# ROS 2 Offboard Control Example


Offboard control is dangerous. If you are operating on a real vehicle be sure to have a way of gaining back manual control in case something goes wrong.


ROS 2 interaction with PX4 through the microRTPS bridge requires that the user understands how the PX4 internals work! The same understanding is required for PX4 offboard control via ROS 2, where the user publishes directly to the required uORB topics (without any level of abstraction between ROS and PX4 data formats/conventions).

If you are unsure of PX4 internals work, we recommend that you instead use a workflow that depends on the MAVLink microservices and abstraction layer to execute offboard control or any other kind of interaction through the microRTPS bridge.

The following C++ example shows how to use the microRTPS bridge to do offboard position control from a ROS 2 node.

# Requirements

For this example, PX4 SITL is being used, so it is assumed, first of all, that the user has the simulation environment properly configured. Besides that:

  1. The user already has their ROS 2 environment properly configured Check the PX4-ROS 2 bridge document for details on how to do it.

  2. px4_msgs and px4_ros_com should be already on your colcon workspace. See the link in the previous point for details.

  3. offboard_control_mode and trajectory_setpoint messages are configured in the uorb_rtps_message_ids.yaml file both in the PX4-Autopilot and px4_ros_com package to be received in the Autopilot.

    In PX4-Autopilot/msg/tools/uorb_rtps_message_ids.yaml:

      - msg: offboard_control_mode
        id: 44
        receive: true
      - msg: trajectory_setpoint
        id: 186
        alias: vehicle_local_position_setpoint
        receive: true

    In path_to_colcon_ws/src/px4_ros_com/templates/uorb_rtps_message_ids.yaml:

      - id: 44
        msg: OffboardControlMode
        receive: true
      - alias: VehicleLocalPositionSetpoint
        id: 186
        msg: TrajectorySetpoint
        receive: true


    At time of writing, the above topics are already configured to be received.

# Implementation

The source code of the offboard control example can be found in offboard_control.cpp (opens new window).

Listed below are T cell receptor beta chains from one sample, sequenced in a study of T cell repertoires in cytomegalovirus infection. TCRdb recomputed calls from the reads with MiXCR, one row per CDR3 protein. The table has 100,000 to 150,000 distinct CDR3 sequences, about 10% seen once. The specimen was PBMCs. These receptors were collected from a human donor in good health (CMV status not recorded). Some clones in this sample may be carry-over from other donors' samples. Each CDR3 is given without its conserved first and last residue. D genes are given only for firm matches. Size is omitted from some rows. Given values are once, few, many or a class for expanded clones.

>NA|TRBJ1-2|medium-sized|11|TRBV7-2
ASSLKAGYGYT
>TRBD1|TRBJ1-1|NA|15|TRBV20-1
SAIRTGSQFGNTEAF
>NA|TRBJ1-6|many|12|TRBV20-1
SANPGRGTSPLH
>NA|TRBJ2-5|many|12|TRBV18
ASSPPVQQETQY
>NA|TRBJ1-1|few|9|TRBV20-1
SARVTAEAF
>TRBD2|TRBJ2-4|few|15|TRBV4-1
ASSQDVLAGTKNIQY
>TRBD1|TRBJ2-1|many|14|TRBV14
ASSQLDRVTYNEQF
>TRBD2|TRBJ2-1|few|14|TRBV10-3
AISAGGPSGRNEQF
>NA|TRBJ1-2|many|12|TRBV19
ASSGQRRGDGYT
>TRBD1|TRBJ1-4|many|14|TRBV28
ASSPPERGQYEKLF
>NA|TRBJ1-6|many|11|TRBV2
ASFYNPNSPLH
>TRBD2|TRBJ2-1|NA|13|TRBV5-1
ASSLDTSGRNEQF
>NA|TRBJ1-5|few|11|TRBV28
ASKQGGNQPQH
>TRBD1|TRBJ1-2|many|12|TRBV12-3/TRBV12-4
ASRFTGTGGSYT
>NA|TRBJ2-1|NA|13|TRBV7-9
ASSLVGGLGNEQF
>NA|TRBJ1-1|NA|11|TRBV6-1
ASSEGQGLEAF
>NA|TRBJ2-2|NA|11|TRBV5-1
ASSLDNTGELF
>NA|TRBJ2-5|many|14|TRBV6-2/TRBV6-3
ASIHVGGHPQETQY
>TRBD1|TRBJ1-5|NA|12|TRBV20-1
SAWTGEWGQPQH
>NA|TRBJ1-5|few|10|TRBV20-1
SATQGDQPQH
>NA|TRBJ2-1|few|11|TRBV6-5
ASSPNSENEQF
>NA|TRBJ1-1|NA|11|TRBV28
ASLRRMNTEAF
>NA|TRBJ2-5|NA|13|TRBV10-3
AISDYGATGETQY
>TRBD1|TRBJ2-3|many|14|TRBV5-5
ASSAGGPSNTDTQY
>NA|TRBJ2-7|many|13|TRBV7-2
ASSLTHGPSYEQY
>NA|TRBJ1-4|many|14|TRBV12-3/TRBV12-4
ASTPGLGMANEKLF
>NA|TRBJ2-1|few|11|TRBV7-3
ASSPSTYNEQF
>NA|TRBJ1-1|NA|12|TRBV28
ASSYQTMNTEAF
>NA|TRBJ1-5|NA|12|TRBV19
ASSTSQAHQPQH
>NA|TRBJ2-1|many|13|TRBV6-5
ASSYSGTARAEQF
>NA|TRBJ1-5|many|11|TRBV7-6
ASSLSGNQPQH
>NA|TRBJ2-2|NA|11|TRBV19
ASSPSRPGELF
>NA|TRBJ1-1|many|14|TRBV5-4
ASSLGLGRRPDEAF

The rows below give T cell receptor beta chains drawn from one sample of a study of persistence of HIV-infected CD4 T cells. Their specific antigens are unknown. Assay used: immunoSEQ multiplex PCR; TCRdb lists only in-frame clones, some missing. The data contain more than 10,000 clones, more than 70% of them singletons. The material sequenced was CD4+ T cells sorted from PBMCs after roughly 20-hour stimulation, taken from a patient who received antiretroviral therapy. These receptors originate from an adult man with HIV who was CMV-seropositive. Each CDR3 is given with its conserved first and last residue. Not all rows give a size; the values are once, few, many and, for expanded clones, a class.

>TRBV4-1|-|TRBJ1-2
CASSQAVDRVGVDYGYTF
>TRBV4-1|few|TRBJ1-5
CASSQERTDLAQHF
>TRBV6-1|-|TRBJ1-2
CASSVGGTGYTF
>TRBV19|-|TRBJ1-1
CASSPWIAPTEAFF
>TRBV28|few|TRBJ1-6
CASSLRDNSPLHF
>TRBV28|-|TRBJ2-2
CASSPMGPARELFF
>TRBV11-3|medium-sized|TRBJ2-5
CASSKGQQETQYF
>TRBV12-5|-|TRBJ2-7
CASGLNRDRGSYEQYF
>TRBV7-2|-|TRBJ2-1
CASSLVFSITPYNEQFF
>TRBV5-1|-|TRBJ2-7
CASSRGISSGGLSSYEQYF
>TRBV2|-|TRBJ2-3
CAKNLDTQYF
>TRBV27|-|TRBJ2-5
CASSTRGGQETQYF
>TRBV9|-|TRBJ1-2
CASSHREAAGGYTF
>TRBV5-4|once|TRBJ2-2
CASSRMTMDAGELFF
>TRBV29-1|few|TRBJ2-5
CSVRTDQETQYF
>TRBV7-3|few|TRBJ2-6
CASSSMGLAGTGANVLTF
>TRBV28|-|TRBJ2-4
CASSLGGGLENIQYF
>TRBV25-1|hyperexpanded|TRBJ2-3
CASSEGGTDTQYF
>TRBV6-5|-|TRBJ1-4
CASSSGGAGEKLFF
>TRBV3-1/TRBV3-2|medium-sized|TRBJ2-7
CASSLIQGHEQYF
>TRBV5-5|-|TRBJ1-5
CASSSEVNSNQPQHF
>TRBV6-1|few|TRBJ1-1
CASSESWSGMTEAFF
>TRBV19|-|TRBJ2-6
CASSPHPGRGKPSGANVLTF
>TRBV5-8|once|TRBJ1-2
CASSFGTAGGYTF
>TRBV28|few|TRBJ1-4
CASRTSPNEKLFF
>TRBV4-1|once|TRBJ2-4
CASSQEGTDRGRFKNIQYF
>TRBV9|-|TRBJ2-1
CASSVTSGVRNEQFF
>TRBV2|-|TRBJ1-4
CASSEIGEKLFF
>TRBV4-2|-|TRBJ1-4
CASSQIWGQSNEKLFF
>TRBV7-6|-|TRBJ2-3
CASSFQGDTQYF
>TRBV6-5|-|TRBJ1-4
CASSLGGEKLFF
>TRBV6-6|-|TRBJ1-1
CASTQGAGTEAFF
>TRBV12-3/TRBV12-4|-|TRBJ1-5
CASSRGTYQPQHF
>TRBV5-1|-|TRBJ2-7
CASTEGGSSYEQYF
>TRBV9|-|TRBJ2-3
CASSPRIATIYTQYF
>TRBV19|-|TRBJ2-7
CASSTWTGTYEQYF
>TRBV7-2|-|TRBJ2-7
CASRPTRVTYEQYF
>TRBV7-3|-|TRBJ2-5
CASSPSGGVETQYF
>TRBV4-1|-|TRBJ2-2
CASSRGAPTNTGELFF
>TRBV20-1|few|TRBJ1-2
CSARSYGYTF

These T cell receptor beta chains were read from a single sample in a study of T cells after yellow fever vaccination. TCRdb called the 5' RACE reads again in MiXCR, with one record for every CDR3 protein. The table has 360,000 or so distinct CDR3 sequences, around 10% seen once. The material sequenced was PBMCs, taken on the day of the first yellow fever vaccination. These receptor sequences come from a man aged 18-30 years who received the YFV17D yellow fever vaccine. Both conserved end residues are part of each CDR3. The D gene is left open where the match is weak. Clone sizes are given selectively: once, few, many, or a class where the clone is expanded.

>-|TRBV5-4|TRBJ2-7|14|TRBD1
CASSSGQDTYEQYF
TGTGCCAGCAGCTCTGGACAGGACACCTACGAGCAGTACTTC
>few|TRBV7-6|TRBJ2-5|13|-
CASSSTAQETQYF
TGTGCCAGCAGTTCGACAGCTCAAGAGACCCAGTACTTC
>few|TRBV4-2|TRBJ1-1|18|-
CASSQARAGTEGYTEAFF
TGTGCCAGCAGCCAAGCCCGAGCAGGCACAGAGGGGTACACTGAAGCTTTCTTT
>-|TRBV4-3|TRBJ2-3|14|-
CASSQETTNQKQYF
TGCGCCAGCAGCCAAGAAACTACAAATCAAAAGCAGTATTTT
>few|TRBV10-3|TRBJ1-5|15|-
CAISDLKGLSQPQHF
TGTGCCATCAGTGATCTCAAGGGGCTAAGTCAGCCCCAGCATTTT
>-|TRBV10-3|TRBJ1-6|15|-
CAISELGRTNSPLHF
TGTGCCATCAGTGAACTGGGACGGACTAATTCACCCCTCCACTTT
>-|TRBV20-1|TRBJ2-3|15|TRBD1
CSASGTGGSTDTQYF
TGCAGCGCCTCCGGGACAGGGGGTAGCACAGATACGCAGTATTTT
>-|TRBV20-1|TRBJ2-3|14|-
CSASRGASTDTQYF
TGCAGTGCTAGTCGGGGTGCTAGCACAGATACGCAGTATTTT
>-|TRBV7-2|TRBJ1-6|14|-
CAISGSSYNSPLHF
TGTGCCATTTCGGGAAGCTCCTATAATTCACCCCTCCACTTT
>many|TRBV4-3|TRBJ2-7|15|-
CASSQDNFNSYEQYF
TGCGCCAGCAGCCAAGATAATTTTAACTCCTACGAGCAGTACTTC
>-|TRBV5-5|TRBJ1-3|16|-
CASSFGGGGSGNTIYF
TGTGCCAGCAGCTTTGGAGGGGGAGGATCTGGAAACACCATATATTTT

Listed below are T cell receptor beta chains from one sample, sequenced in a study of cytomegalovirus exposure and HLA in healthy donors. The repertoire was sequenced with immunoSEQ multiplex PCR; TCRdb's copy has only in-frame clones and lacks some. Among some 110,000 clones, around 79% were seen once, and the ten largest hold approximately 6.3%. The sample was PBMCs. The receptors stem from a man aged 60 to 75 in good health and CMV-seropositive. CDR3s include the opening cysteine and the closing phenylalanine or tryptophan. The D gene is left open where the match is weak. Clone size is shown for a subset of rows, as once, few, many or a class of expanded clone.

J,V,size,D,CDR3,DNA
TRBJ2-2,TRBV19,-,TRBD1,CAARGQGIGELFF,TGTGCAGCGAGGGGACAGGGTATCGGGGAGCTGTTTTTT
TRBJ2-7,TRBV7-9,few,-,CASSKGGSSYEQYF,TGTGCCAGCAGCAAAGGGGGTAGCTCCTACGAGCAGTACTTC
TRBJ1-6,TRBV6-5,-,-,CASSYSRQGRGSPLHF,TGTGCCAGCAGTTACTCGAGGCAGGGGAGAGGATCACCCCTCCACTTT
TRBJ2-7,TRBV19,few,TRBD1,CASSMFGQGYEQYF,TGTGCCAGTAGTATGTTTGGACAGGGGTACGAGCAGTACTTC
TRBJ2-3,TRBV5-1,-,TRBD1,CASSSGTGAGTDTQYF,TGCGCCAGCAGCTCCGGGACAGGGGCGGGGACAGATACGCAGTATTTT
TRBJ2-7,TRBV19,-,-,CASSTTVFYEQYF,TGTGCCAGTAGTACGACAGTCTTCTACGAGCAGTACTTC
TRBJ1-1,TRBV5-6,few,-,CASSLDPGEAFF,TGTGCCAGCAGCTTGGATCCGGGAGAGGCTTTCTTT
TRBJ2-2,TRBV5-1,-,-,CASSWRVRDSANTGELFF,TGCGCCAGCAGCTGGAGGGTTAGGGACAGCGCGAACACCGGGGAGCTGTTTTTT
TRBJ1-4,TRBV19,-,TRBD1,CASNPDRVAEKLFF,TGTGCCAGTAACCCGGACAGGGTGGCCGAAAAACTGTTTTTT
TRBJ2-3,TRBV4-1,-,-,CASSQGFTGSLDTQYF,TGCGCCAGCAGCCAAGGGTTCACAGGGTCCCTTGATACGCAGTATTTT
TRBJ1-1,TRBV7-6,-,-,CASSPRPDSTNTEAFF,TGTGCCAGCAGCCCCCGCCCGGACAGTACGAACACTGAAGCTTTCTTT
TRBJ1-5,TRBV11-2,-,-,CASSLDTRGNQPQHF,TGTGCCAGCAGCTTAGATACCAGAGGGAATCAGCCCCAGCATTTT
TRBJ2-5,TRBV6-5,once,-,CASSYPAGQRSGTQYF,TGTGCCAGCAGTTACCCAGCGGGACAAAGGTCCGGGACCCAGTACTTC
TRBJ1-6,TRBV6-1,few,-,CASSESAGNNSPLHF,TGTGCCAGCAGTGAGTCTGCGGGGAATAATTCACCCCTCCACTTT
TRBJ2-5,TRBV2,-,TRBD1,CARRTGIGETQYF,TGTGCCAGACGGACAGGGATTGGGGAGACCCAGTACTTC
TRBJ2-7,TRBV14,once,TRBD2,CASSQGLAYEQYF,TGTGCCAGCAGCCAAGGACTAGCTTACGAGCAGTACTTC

Here are some details about the implementation:

timesync_sub_ = this->create_subscription<px4_msgs::msg::Timesync>("Timesync_PubSubTopic",
    [this](const px4_msgs::msg::Timesync::UniquePtr msg) {

The above is required in order to obtain a syncronized timestamp to be set and sent with the offboard_control_mode and trajectory_setpoint messages.

auto timer_callback = [this]() -> void {
			if (offboard_setpoint_counter_ == 10) {
				// Change to Offboard mode after 10 setpoints
				this->publish_vehicle_command(VehicleCommand::VEHICLE_CMD_DO_SET_MODE, 1, 6);
				// Arm the vehicle
            		// offboard_control_mode needs to be paired with trajectory_setpoint
           		 // stop the counter after reaching 11
			if (offboard_setpoint_counter_ < 11) {
		timer_ = this->create_wall_timer(100ms, timer_callback);

The above is the main loop spining on the ROS 2 node. It first sends 10 setpoint messages before sending the command to change to offboard mode At the same time, both offboard_control_mode and trajectory_setpoint messages are sent to the flight controller.

 * @brief Publish the offboard control mode.
 *        For this example, only position and altitude controls are active.
void OffboardControl::publish_offboard_control_mode() const {
	OffboardControlMode msg{};
	msg.timestamp = timestamp_.load();
	msg.position = true;
	msg.velocity = false;
	msg.acceleration = false;
	msg.attitude = false;
	msg.body_rate = false;
 * @brief Publish a trajectory setpoint
 *        For this example, it sends a trajectory setpoint to make the
 *        vehicle hover at 5 meters with a yaw angle of 180 degrees.
void OffboardControl::publish_trajectory_setpoint() const {
	TrajectorySetpoint msg{};
	msg.timestamp = timestamp_.load();
	msg.x = 0.0;
	msg.y = 0.0;
	msg.z = -5.0;
	msg.yaw = -3.14; // [-PI:PI]

The above functions exemplify how the fields on both offboard_control_mode and trajectory_setpoint messages can be set. Notice that the above example is applicable for offboard position control, where on the offboard_control_mode message, the position field is set to true, while all the others get set to false. Also, in this case, the x, y, z and yaw fields are hardcoded to certain values, but they can be updated dynamically according to an algorithm or even by a subscription callback for messages coming from another node.


The position is already being published in the NED coordinate frame for simplicity, but in the case of the user wanting to subscribe to data coming from other nodes, and since the standard frame of reference in ROS/ROS 2 is ENU, the user can use the available helper functions in the frame_transform library (opens new window).

 * @brief Publish vehicle commands
 * @param command   Command code (matches VehicleCommand and MAVLink MAV_CMD codes)
 * @param param1    Command parameter 1
 * @param param2    Command parameter 2
void OffboardControl::publish_vehicle_command(uint16_t command, float param1,
					      float param2) const {
	VehicleCommand msg{};
	msg.timestamp = timestamp_.load();
	msg.param1 = param1;
	msg.param2 = param2;
	msg.command = command;
	msg.target_system = 1;
	msg.target_component = 1;
	msg.source_system = 1;
	msg.source_component = 1;
	msg.from_external = true;

As the description suggests, the above code serves the purpose of sending vehicle_command_publisher messages with commands to the flight controller.


By the time of writing, vehicle_command_publisher is also already configured to be received.

# Usage

After building the colcon workspace, and after starting PX4 SITL and both the microRTPS bridge client and agent:

$ source path_to_colcon_workspace/install/setup.bash
$ ros2 run px4_ros_com offboard_control

# Demo with PX4 SITL and Gazebo